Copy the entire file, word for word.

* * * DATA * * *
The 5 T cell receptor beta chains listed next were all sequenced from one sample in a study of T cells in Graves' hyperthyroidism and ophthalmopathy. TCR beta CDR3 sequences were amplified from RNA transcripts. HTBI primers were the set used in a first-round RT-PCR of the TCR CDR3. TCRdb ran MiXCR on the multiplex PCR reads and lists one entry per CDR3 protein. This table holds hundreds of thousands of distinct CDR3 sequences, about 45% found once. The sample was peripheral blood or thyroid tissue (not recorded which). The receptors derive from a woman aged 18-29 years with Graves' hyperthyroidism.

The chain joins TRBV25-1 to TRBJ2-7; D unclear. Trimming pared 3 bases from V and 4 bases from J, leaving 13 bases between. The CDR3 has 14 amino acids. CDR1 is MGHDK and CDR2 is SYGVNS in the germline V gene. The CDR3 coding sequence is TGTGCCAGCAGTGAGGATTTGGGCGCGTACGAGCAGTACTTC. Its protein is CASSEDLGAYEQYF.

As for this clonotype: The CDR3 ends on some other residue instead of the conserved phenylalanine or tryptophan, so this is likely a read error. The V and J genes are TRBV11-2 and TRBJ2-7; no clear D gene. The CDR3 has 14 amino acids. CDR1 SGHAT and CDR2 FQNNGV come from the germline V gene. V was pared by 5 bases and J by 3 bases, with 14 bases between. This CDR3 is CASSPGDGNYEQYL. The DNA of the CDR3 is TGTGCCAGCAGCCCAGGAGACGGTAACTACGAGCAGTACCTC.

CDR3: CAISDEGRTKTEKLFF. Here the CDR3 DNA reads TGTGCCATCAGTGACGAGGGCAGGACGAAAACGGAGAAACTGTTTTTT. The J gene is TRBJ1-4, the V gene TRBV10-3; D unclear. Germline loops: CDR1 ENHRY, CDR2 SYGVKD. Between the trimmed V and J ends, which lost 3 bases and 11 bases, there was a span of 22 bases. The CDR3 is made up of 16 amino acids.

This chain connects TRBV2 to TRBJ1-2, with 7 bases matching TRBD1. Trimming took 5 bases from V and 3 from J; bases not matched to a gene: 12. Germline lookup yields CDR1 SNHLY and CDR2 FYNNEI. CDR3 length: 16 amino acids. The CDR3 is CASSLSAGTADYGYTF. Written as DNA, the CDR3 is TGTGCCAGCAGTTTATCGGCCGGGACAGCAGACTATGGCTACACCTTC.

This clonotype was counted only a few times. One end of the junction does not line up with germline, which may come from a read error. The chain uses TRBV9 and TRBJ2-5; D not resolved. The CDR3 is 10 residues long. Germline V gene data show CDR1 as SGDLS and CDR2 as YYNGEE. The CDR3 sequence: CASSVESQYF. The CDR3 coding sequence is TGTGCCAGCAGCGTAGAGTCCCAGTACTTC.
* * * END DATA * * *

The 5 T cell receptor beta chains listed next were all sequenced from one sample in a study of T cells in Graves' hyperthyroidism and ophthalmopathy. TCR beta CDR3 sequences were amplified from RNA transcripts. HTBI primers were the set used in a first-round RT-PCR of the TCR CDR3. TCRdb ran MiXCR on the multiplex PCR reads and lists one entry per CDR3 protein. This table holds hundreds of thousands of distinct CDR3 sequences, about 45% found once. The sample was peripheral blood or thyroid tissue (not recorded which). The receptors derive from a woman aged 18-29 years with Graves' hyperthyroidism.

The chain joins TRBV25-1 to TRBJ2-7; D unclear. Trimming pared 3 bases from V and 4 bases from J, leaving 13 bases between. The CDR3 has 14 amino acids. CDR1 is MGHDK and CDR2 is SYGVNS in the germline V gene. The CDR3 coding sequence is TGTGCCAGCAGTGAGGATTTGGGCGCGTACGAGCAGTACTTC. Its protein is CASSEDLGAYEQYF.

As for this clonotype: The CDR3 ends on some other residue instead of the conserved phenylalanine or tryptophan, so this is likely a read error. The V and J genes are TRBV11-2 and TRBJ2-7; no clear D gene. The CDR3 has 14 amino acids. CDR1 SGHAT and CDR2 FQNNGV come from the germline V gene. V was pared by 5 bases and J by 3 bases, with 14 bases between. This CDR3 is CASSPGDGNYEQYL. The DNA of the CDR3 is TGTGCCAGCAGCCCAGGAGACGGTAACTACGAGCAGTACCTC.

CDR3: CAISDEGRTKTEKLFF. Here the CDR3 DNA reads TGTGCCATCAGTGACGAGGGCAGGACGAAAACGGAGAAACTGTTTTTT. The J gene is TRBJ1-4, the V gene TRBV10-3; D unclear. Germline loops: CDR1 ENHRY, CDR2 SYGVKD. Between the trimmed V and J ends, which lost 3 bases and 11 bases, there was a span of 22 bases. The CDR3 is made up of 16 amino acids.

This chain connects TRBV2 to TRBJ1-2, with 7 bases matching TRBD1. Trimming took 5 bases from V and 3 from J; bases not matched to a gene: 12. Germline lookup yields CDR1 SNHLY and CDR2 FYNNEI. CDR3 length: 16 amino acids. The CDR3 is CASSLSAGTADYGYTF. Written as DNA, the CDR3 is TGTGCCAGCAGTTTATCGGCCGGGACAGCAGACTATGGCTACACCTTC.

This clonotype was counted only a few times. One end of the junction does not line up with germline, which may come from a read error. The chain uses TRBV9 and TRBJ2-5; D not resolved. The CDR3 is 10 residues long. Germline V gene data show CDR1 as SGDLS and CDR2 as YYNGEE. The CDR3 sequence: CASSVESQYF. The CDR3 coding sequence is TGTGCCAGCAGCGTAGAGTCCCAGTACTTC.